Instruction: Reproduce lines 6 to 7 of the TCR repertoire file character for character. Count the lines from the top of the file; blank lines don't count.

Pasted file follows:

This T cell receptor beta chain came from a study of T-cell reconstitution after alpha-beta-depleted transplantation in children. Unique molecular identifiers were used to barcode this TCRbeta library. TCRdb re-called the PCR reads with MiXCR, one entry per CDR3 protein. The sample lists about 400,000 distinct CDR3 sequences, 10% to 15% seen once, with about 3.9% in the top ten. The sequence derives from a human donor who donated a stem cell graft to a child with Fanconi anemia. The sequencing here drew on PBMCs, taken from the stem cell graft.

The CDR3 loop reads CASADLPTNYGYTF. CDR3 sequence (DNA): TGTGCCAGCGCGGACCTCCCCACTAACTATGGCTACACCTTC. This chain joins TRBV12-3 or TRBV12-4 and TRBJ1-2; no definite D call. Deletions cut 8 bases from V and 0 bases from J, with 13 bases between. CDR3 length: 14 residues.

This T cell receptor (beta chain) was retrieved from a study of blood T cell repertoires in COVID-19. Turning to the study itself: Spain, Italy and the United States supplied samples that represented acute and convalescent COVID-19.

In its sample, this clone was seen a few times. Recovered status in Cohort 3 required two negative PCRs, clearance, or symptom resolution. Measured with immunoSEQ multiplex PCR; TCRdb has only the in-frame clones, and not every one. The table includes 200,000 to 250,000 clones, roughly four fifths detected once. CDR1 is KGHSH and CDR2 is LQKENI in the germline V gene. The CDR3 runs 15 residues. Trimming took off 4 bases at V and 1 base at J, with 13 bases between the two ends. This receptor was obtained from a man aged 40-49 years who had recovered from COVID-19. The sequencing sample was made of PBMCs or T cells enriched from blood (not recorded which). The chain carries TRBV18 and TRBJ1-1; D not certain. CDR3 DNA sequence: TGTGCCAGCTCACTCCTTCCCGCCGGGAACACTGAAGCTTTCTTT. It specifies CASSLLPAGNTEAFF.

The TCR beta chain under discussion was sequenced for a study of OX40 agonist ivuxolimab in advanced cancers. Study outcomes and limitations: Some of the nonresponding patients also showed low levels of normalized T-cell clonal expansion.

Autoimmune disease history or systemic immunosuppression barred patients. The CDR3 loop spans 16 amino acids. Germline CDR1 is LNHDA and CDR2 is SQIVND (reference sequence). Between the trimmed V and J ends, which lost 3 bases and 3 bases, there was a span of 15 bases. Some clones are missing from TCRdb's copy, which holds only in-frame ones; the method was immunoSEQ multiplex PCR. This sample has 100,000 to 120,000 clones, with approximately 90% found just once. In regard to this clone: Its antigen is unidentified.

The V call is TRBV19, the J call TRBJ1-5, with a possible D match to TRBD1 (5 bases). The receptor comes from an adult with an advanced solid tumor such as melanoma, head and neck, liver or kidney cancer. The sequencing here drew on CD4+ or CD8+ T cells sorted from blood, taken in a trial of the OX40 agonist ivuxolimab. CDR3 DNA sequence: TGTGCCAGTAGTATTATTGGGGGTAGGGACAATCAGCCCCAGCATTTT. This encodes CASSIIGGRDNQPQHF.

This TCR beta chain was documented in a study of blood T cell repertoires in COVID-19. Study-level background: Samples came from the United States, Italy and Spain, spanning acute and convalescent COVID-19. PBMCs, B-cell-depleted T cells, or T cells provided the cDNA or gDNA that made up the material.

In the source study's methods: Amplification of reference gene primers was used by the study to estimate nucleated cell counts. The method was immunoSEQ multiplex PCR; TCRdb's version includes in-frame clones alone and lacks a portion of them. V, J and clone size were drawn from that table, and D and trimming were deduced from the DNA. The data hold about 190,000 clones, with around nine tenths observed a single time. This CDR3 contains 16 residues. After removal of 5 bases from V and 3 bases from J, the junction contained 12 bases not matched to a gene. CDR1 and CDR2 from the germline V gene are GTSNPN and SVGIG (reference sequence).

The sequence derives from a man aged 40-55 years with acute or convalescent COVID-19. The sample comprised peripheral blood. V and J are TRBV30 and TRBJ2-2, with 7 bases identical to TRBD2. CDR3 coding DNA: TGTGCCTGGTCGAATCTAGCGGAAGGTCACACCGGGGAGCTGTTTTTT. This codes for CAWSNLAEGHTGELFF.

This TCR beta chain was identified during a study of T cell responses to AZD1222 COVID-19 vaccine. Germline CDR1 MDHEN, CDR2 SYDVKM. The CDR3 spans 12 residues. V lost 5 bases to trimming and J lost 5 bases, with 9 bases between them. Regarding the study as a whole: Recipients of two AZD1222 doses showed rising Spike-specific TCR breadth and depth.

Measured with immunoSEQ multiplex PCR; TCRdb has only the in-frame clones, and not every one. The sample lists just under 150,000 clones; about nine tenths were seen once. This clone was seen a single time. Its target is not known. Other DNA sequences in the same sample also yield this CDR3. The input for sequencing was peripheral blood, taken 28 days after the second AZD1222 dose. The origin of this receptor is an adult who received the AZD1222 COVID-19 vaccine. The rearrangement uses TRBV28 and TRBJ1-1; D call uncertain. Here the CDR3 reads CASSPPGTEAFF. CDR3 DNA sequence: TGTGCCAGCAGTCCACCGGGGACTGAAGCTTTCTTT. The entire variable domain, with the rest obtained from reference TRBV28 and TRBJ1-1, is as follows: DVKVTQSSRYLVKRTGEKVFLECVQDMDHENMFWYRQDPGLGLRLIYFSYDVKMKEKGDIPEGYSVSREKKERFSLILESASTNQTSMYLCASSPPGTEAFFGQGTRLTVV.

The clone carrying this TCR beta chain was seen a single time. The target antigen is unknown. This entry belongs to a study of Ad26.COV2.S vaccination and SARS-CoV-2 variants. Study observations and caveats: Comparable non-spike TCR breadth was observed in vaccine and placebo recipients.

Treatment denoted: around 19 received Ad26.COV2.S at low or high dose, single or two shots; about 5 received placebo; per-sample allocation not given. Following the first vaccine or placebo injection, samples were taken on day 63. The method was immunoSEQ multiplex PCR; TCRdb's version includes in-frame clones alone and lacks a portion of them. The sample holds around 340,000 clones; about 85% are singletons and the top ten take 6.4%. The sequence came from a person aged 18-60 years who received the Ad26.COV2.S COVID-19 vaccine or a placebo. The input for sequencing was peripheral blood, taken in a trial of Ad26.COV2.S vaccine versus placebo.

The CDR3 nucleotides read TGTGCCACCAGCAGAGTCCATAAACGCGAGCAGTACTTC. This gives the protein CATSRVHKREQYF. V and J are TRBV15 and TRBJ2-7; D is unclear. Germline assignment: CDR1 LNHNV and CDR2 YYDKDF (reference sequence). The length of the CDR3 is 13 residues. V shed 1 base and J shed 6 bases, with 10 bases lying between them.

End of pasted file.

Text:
Autoimmune disease history or systemic immunosuppression barred patients. The CDR3 loop spans 16 amino acids. Germline CDR1 is LNHDA and CDR2 is SQIVND (reference sequence). Between the trimmed V and J ends, which lost 3 bases and 3 bases, there was a span of 15 bases. Some clones are missing from TCRdb's copy, which holds only in-frame ones; the method was immunoSEQ multiplex PCR. This sample has 100,000 to 120,000 clones, with approximately 90% found just once. In regard to this clone: Its antigen is unidentified.

The V call is TRBV19, the J call TRBJ1-5, with a possible D match to TRBD1 (5 bases). The receptor comes from an adult with an advanced solid tumor such as melanoma, head and neck, liver or kidney cancer. The sequencing here drew on CD4+ or CD8+ T cells sorted from blood, taken in a trial of the OX40 agonist ivuxolimab. CDR3 DNA sequence: TGTGCCAGTAGTATTATTGGGGGTAGGGACAATCAGCCCCAGCATTTT. This encodes CASSIIGGRDNQPQHF.